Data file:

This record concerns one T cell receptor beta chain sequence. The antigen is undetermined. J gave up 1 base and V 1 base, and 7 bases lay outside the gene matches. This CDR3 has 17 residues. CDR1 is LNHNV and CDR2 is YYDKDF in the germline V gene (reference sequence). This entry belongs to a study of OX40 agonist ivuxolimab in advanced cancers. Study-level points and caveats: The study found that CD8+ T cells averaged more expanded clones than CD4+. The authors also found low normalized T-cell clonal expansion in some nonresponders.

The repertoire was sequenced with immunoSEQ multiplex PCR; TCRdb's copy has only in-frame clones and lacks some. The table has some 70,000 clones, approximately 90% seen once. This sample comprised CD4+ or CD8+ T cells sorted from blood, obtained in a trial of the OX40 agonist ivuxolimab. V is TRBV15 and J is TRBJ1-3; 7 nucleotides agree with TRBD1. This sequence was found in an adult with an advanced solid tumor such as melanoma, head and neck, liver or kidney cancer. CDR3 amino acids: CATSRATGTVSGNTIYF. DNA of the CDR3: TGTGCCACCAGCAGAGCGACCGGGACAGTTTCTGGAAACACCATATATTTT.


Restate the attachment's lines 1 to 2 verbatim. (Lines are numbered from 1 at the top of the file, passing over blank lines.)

This record concerns one T cell receptor beta chain sequence. The antigen is undetermined. J gave up 1 base and V 1 base, and 7 bases lay outside the gene matches. This CDR3 has 17 residues. CDR1 is LNHNV and CDR2 is YYDKDF in the germline V gene (reference sequence). This entry belongs to a study of OX40 agonist ivuxolimab in advanced cancers. Study-level points and caveats: The study found that CD8+ T cells averaged more expanded clones than CD4+. The authors also found low normalized T-cell clonal expansion in some nonresponders.

The repertoire was sequenced with immunoSEQ multiplex PCR; TCRdb's copy has only in-frame clones and lacks some. The table has some 70,000 clones, approximately 90% seen once. This sample comprised CD4+ or CD8+ T cells sorted from blood, obtained in a trial of the OX40 agonist ivuxolimab. V is TRBV15 and J is TRBJ1-3; 7 nucleotides agree with TRBD1. This sequence was found in an adult with an advanced solid tumor such as melanoma, head and neck, liver or kidney cancer. CDR3 amino acids: CATSRATGTVSGNTIYF. DNA of the CDR3: TGTGCCACCAGCAGAGCGACCGGGACAGTTTCTGGAAACACCATATATTTT.